While women have forged ahead in the workplace and society, men are
finding themselves increasingly marginalized, socially,
professionally, economically - enough so that one book on
bestseller lists recently has been titled The End of Men. This has
led to calls for a men's movement and courses are being taught, but
they are failing to find traction among men. The reason should be
plain: where once Iron John stood as an archetype, along with the
King, Warrior, Lover and Magician, those roles have become sadly
outdated. The old archetypes of manhood no longer apply. In this
book Jim Pathfinder Ewing, author of six books on energy medicine
and Native American spirituality and mindfulness, outlines why the
current courses on men's empowerment are failing and offers a new
way of looking at male roles that predates the modern era. It is a
"back to the future" approach to manhood that actually is better
suited for the male psyche, having existed for thousands of years
in all parts of the globe. Modernized, this "survival kit" for the
male gender can revitalize male and female relations on a more
balanced and time-honored footing. This book serves as a self-help
manual for men, a guide for men's retreats, and a primer for wives,
daughters, mothers and female friends to help the men in their
lives adopt a healthier way of living in balance with a society
that is rapidly shifting its roles. Other books on this topic
repeat tired stereotypes of the "king," "lover," "warrior,"
"magician" and similar shorthand versions of men's roles; but those
roles no longer hold much value in today's society. In a society
where women have more education and higher earning capacity than
men, a woman can be "king." Women no longer sit idly waiting to be
awakened by a Prince Charming; they are active lovers, emancipated
from the Sleeping Beauty archetype. If men try to adopt outdated
"lover" roles, they find themselves alone, even pitied. Women are
warriors, and magicians, and welders, firefighters and CEOs. An
"Iron John" who wishes to retreat into what he is taught is his
strength in masculinity - the wild man of ancient times - will find
himself alienated and out of step with reality. Conversely, if men
try to adopt feminized versions of men's roles, they will find
themselves equally marginalized. Women don't need men to be women.
Nor do they need men who patronize them. This book teaches men how
to be men in a new (yet time-tested way) by reevaluating how they
were brought up and determining which behaviors are suitable for
adopting, and which are suitable for rejecting. In "Redefining
Manhood", the author rejects what he terms outdated male archetypes
that he asserts are no longer valid in our rapidly changing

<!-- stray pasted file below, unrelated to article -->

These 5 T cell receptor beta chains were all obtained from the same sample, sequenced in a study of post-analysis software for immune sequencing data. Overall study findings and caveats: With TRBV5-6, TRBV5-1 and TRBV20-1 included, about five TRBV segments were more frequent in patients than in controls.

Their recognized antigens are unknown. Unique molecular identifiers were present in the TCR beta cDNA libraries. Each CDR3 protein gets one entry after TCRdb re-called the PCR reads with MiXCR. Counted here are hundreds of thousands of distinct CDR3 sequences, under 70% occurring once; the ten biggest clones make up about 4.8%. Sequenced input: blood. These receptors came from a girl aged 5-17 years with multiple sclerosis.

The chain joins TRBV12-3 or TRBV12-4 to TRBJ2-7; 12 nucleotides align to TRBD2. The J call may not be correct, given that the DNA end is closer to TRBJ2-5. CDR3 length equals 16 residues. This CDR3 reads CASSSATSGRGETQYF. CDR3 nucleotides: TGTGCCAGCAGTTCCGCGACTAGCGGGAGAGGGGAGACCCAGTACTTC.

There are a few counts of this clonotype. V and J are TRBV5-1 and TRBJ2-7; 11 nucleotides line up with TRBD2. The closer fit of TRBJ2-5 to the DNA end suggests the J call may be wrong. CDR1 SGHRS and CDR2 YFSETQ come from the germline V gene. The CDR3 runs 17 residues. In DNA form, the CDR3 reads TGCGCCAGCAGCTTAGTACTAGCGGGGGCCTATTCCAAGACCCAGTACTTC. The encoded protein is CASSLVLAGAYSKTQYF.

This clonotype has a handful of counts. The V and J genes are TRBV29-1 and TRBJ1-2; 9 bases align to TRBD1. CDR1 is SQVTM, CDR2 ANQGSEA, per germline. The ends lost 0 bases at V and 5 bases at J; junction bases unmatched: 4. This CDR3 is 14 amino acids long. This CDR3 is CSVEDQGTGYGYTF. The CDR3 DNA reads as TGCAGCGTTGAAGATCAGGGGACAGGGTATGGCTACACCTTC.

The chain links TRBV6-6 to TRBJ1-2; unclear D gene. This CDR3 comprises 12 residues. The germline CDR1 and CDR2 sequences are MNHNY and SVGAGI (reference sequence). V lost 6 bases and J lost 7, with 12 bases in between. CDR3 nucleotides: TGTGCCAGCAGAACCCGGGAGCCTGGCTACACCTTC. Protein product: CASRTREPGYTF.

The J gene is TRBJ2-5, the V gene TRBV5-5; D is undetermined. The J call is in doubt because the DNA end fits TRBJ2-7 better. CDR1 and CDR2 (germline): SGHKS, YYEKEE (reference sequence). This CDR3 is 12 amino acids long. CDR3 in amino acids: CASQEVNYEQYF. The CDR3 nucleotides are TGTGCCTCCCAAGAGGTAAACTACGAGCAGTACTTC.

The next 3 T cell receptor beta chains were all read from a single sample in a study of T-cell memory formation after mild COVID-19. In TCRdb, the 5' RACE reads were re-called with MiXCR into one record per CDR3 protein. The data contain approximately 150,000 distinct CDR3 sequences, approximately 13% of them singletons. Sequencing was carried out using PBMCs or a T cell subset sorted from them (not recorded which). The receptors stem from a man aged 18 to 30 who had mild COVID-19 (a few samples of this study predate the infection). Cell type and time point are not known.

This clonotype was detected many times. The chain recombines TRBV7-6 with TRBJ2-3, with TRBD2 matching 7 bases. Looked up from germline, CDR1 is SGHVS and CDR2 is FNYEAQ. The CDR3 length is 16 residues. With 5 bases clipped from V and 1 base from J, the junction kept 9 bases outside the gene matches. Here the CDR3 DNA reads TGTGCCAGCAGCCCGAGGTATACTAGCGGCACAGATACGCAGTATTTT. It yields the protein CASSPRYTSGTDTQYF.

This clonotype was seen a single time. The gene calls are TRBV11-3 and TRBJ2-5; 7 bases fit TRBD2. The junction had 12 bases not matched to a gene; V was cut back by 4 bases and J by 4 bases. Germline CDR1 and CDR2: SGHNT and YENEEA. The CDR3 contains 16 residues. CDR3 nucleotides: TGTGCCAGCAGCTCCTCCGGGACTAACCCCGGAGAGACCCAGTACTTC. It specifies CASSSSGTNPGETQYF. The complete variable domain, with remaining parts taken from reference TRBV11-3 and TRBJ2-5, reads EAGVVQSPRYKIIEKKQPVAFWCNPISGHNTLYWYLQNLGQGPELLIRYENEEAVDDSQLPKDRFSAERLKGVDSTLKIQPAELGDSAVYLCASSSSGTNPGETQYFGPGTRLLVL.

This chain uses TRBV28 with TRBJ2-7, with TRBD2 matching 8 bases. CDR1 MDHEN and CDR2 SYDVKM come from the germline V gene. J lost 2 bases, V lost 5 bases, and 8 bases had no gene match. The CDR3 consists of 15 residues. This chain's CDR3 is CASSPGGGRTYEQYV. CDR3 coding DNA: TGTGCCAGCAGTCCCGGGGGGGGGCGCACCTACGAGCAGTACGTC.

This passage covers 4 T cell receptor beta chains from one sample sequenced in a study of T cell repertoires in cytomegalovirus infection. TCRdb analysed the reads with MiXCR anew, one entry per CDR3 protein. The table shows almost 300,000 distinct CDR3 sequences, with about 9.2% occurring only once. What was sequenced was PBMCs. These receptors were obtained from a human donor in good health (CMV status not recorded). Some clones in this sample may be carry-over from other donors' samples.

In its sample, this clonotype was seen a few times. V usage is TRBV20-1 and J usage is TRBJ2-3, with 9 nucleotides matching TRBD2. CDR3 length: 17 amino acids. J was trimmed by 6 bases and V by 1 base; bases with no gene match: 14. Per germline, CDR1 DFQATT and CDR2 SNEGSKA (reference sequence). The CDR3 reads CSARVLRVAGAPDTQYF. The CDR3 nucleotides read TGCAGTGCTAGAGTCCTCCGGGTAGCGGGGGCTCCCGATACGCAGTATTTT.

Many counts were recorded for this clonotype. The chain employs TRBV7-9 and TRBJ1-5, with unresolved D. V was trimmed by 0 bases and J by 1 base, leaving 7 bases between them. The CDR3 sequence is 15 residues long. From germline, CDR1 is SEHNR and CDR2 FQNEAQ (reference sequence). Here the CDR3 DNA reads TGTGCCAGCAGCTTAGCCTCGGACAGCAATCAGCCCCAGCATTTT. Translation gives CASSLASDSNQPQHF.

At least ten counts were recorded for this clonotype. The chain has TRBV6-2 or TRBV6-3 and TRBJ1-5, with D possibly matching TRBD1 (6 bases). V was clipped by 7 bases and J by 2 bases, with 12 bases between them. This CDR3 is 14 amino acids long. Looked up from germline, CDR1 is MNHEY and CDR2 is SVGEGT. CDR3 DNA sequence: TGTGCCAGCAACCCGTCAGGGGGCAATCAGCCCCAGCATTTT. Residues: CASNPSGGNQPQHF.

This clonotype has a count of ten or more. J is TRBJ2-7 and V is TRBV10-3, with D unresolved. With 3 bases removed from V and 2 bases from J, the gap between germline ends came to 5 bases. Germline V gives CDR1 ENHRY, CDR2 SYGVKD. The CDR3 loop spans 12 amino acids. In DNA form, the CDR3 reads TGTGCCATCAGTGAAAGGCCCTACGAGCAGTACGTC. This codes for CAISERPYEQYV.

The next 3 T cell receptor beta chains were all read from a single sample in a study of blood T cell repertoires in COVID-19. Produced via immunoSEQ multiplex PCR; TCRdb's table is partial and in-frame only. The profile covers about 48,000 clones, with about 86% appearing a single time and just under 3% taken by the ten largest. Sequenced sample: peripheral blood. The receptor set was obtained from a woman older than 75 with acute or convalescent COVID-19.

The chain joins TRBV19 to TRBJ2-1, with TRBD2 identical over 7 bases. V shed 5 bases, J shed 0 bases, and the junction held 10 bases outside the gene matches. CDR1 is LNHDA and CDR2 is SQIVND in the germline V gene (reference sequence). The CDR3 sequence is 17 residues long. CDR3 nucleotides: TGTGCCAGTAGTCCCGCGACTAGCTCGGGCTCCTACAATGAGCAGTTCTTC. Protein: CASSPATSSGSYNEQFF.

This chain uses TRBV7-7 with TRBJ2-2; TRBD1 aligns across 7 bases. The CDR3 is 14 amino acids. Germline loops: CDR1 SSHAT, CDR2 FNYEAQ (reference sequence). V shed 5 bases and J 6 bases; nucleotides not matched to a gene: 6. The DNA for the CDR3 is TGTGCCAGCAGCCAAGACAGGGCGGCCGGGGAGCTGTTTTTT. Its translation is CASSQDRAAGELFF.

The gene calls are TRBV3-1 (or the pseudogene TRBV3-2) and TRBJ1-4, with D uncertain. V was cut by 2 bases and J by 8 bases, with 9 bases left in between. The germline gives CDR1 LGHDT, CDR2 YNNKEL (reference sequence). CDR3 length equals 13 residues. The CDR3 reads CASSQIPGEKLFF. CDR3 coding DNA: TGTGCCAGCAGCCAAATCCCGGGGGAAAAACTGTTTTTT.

society. Rather than "Iron John" and "Wild Man," he sees men who
are compassionate, rational, intuitive and judicious in their use
of force. They do not traffic in fear and anger as means to a
self-serving end, promoting patriarchy and domination, but see the
world as a place of competing choices where responsibilities are
shared and impacts of behavior are carefully assessed. Our Western
society has been out of balance since Roman times, he says, while
Native American and other indigenous societies adhered more closely
to a natural way of being. In the writer's view, no longer is being
male a ticket to be thoughtless, wanton, ignorant or unflinching in
projecting indiscriminate power. He is no longer a King, unless one
assumes he shares the crown; he is not a lover any more than his
partner with whom he shares intimacy; and he must not allow himself
to be a warrior, which in a constant state of war warps our sense
of society and social obligations, unless he chooses to be and the
social good demands it. He recognizes that peace, not war, is the
natural state of humankind, that all human beings, regardless of
roles or social stature, are stakeholders in the future of the
planet, along with all the other beings of the earth, and that
living in balance is the way of all nature. The focus of the book
is not, however, to create new archetypes, but to help individuals
define themselves based on spiritual and commonsense principles
that have guided humankind in societies around the globe for
thousands of years. This is not so much the "new" male, as the new
incarnation of the male as men have been in previous times before
our world got so out of kilter, in harmony with women, elders,
children and other men as responsible stewards of their world.
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